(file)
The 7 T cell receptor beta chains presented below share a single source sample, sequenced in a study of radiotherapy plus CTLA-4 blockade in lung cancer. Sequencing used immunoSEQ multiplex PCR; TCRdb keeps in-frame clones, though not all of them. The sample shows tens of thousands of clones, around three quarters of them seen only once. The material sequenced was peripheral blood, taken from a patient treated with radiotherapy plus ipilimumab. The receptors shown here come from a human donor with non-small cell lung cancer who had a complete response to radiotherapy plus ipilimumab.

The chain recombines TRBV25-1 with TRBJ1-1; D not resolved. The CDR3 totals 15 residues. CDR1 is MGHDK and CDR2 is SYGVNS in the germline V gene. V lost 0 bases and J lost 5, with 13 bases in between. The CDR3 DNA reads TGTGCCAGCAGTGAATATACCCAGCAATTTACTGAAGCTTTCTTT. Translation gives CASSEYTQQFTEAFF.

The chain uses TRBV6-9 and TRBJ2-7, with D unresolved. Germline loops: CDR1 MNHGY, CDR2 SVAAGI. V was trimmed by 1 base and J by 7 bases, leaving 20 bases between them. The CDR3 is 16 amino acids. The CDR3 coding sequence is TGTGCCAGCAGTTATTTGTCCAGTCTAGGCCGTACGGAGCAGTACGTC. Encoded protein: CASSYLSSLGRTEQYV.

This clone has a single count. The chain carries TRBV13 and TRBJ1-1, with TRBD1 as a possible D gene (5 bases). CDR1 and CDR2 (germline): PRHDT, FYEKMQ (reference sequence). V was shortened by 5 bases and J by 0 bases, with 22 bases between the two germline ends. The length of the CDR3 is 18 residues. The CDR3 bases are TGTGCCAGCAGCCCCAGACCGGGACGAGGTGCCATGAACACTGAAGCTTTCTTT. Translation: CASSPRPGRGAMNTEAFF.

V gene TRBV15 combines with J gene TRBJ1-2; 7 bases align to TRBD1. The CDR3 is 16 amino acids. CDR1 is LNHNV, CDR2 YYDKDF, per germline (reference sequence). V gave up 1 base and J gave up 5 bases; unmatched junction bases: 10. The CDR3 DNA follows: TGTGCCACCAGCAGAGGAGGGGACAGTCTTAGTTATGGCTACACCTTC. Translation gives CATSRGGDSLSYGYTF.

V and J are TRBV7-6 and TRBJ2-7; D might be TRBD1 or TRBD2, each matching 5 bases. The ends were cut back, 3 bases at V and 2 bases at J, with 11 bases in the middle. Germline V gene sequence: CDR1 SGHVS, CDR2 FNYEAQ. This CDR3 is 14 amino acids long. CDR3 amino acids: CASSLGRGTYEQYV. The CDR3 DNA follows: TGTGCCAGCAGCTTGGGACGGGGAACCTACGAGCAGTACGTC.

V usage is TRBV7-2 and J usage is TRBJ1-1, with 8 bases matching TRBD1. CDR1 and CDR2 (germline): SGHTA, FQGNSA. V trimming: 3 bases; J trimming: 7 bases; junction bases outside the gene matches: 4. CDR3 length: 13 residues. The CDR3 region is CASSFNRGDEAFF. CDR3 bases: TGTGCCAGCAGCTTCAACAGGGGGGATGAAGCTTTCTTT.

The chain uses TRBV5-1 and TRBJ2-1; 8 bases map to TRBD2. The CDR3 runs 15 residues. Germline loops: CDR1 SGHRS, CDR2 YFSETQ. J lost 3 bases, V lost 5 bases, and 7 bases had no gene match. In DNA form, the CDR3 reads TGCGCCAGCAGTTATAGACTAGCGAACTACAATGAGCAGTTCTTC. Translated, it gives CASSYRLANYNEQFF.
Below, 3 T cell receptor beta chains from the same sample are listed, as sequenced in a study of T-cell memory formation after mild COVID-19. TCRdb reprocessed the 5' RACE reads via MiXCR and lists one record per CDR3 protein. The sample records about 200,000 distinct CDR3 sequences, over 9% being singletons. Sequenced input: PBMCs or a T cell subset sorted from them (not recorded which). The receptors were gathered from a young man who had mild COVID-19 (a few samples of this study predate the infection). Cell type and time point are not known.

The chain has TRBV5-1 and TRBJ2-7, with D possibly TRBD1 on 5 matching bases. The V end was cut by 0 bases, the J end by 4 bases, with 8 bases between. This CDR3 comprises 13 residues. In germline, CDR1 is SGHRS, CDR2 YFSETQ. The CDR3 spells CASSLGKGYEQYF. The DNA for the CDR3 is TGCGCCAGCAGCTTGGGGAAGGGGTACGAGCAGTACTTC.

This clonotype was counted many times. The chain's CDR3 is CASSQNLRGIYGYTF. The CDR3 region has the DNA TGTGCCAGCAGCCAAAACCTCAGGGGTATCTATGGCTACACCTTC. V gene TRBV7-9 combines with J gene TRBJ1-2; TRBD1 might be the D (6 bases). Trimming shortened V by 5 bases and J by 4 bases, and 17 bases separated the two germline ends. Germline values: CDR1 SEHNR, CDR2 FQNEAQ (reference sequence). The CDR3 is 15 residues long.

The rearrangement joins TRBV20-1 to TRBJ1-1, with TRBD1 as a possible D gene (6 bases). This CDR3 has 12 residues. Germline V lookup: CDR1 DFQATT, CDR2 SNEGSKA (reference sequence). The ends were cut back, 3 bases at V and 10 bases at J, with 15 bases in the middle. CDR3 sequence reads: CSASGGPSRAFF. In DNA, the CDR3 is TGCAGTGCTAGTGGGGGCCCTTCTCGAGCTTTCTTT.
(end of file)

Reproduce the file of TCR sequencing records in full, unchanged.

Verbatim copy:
The 7 T cell receptor beta chains presented below share a single source sample, sequenced in a study of radiotherapy plus CTLA-4 blockade in lung cancer. Sequencing used immunoSEQ multiplex PCR; TCRdb keeps in-frame clones, though not all of them. The sample shows tens of thousands of clones, around three quarters of them seen only once. The material sequenced was peripheral blood, taken from a patient treated with radiotherapy plus ipilimumab. The receptors shown here come from a human donor with non-small cell lung cancer who had a complete response to radiotherapy plus ipilimumab.

The chain recombines TRBV25-1 with TRBJ1-1; D not resolved. The CDR3 totals 15 residues. CDR1 is MGHDK and CDR2 is SYGVNS in the germline V gene. V lost 0 bases and J lost 5, with 13 bases in between. The CDR3 DNA reads TGTGCCAGCAGTGAATATACCCAGCAATTTACTGAAGCTTTCTTT. Translation gives CASSEYTQQFTEAFF.

The chain uses TRBV6-9 and TRBJ2-7, with D unresolved. Germline loops: CDR1 MNHGY, CDR2 SVAAGI. V was trimmed by 1 base and J by 7 bases, leaving 20 bases between them. The CDR3 is 16 amino acids. The CDR3 coding sequence is TGTGCCAGCAGTTATTTGTCCAGTCTAGGCCGTACGGAGCAGTACGTC. Encoded protein: CASSYLSSLGRTEQYV.

This clone has a single count. The chain carries TRBV13 and TRBJ1-1, with TRBD1 as a possible D gene (5 bases). CDR1 and CDR2 (germline): PRHDT, FYEKMQ (reference sequence). V was shortened by 5 bases and J by 0 bases, with 22 bases between the two germline ends. The length of the CDR3 is 18 residues. The CDR3 bases are TGTGCCAGCAGCCCCAGACCGGGACGAGGTGCCATGAACACTGAAGCTTTCTTT. Translation: CASSPRPGRGAMNTEAFF.

V gene TRBV15 combines with J gene TRBJ1-2; 7 bases align to TRBD1. The CDR3 is 16 amino acids. CDR1 is LNHNV, CDR2 YYDKDF, per germline (reference sequence). V gave up 1 base and J gave up 5 bases; unmatched junction bases: 10. The CDR3 DNA follows: TGTGCCACCAGCAGAGGAGGGGACAGTCTTAGTTATGGCTACACCTTC. Translation gives CATSRGGDSLSYGYTF.

V and J are TRBV7-6 and TRBJ2-7; D might be TRBD1 or TRBD2, each matching 5 bases. The ends were cut back, 3 bases at V and 2 bases at J, with 11 bases in the middle. Germline V gene sequence: CDR1 SGHVS, CDR2 FNYEAQ. This CDR3 is 14 amino acids long. CDR3 amino acids: CASSLGRGTYEQYV. The CDR3 DNA follows: TGTGCCAGCAGCTTGGGACGGGGAACCTACGAGCAGTACGTC.

V usage is TRBV7-2 and J usage is TRBJ1-1, with 8 bases matching TRBD1. CDR1 and CDR2 (germline): SGHTA, FQGNSA. V trimming: 3 bases; J trimming: 7 bases; junction bases outside the gene matches: 4. CDR3 length: 13 residues. The CDR3 region is CASSFNRGDEAFF. CDR3 bases: TGTGCCAGCAGCTTCAACAGGGGGGATGAAGCTTTCTTT.

The chain uses TRBV5-1 and TRBJ2-1; 8 bases map to TRBD2. The CDR3 runs 15 residues. Germline loops: CDR1 SGHRS, CDR2 YFSETQ. J lost 3 bases, V lost 5 bases, and 7 bases had no gene match. In DNA form, the CDR3 reads TGCGCCAGCAGTTATAGACTAGCGAACTACAATGAGCAGTTCTTC. Translated, it gives CASSYRLANYNEQFF.
Below, 3 T cell receptor beta chains from the same sample are listed, as sequenced in a study of T-cell memory formation after mild COVID-19. TCRdb reprocessed the 5' RACE reads via MiXCR and lists one record per CDR3 protein. The sample records about 200,000 distinct CDR3 sequences, over 9% being singletons. Sequenced input: PBMCs or a T cell subset sorted from them (not recorded which). The receptors were gathered from a young man who had mild COVID-19 (a few samples of this study predate the infection). Cell type and time point are not known.

The chain has TRBV5-1 and TRBJ2-7, with D possibly TRBD1 on 5 matching bases. The V end was cut by 0 bases, the J end by 4 bases, with 8 bases between. This CDR3 comprises 13 residues. In germline, CDR1 is SGHRS, CDR2 YFSETQ. The CDR3 spells CASSLGKGYEQYF. The DNA for the CDR3 is TGCGCCAGCAGCTTGGGGAAGGGGTACGAGCAGTACTTC.

This clonotype was counted many times. The chain's CDR3 is CASSQNLRGIYGYTF. The CDR3 region has the DNA TGTGCCAGCAGCCAAAACCTCAGGGGTATCTATGGCTACACCTTC. V gene TRBV7-9 combines with J gene TRBJ1-2; TRBD1 might be the D (6 bases). Trimming shortened V by 5 bases and J by 4 bases, and 17 bases separated the two germline ends. Germline values: CDR1 SEHNR, CDR2 FQNEAQ (reference sequence). The CDR3 is 15 residues long.

The rearrangement joins TRBV20-1 to TRBJ1-1, with TRBD1 as a possible D gene (6 bases). This CDR3 has 12 residues. Germline V lookup: CDR1 DFQATT, CDR2 SNEGSKA (reference sequence). The ends were cut back, 3 bases at V and 10 bases at J, with 15 bases in the middle. CDR3 sequence reads: CSASGGPSRAFF. In DNA, the CDR3 is TGCAGTGCTAGTGGGGGCCCTTCTCGAGCTTTCTTT.